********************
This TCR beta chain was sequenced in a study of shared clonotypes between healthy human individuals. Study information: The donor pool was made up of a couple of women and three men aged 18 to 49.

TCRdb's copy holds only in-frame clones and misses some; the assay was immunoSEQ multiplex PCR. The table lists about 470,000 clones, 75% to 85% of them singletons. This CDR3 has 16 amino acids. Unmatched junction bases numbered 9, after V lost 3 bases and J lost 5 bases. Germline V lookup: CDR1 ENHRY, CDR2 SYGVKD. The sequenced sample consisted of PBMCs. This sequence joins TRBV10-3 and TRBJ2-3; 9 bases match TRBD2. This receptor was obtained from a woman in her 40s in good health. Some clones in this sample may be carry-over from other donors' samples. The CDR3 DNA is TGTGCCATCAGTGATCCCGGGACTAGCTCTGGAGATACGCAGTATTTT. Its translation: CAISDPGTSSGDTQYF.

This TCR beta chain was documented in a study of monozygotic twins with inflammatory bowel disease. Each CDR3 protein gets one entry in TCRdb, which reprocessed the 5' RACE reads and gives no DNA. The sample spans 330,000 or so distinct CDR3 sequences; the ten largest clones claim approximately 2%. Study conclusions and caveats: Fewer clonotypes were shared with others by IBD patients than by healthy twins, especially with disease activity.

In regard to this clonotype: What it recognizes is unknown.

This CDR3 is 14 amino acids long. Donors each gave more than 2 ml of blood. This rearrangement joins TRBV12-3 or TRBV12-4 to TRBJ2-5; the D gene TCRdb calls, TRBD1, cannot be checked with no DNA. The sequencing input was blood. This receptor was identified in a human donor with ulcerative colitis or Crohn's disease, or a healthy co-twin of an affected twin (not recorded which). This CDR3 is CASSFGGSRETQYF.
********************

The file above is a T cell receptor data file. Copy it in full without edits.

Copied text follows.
This TCR beta chain was sequenced in a study of shared clonotypes between healthy human individuals. Study information: The donor pool was made up of a couple of women and three men aged 18 to 49.

TCRdb's copy holds only in-frame clones and misses some; the assay was immunoSEQ multiplex PCR. The table lists about 470,000 clones, 75% to 85% of them singletons. This CDR3 has 16 amino acids. Unmatched junction bases numbered 9, after V lost 3 bases and J lost 5 bases. Germline V lookup: CDR1 ENHRY, CDR2 SYGVKD. The sequenced sample consisted of PBMCs. This sequence joins TRBV10-3 and TRBJ2-3; 9 bases match TRBD2. This receptor was obtained from a woman in her 40s in good health. Some clones in this sample may be carry-over from other donors' samples. The CDR3 DNA is TGTGCCATCAGTGATCCCGGGACTAGCTCTGGAGATACGCAGTATTTT. Its translation: CAISDPGTSSGDTQYF.

This TCR beta chain was documented in a study of monozygotic twins with inflammatory bowel disease. Each CDR3 protein gets one entry in TCRdb, which reprocessed the 5' RACE reads and gives no DNA. The sample spans 330,000 or so distinct CDR3 sequences; the ten largest clones claim approximately 2%. Study conclusions and caveats: Fewer clonotypes were shared with others by IBD patients than by healthy twins, especially with disease activity.

In regard to this clonotype: What it recognizes is unknown.

This CDR3 is 14 amino acids long. Donors each gave more than 2 ml of blood. This rearrangement joins TRBV12-3 or TRBV12-4 to TRBJ2-5; the D gene TCRdb calls, TRBD1, cannot be checked with no DNA. The sequencing input was blood. This receptor was identified in a human donor with ulcerative colitis or Crohn's disease, or a healthy co-twin of an affected twin (not recorded which). This CDR3 is CASSFGGSRETQYF.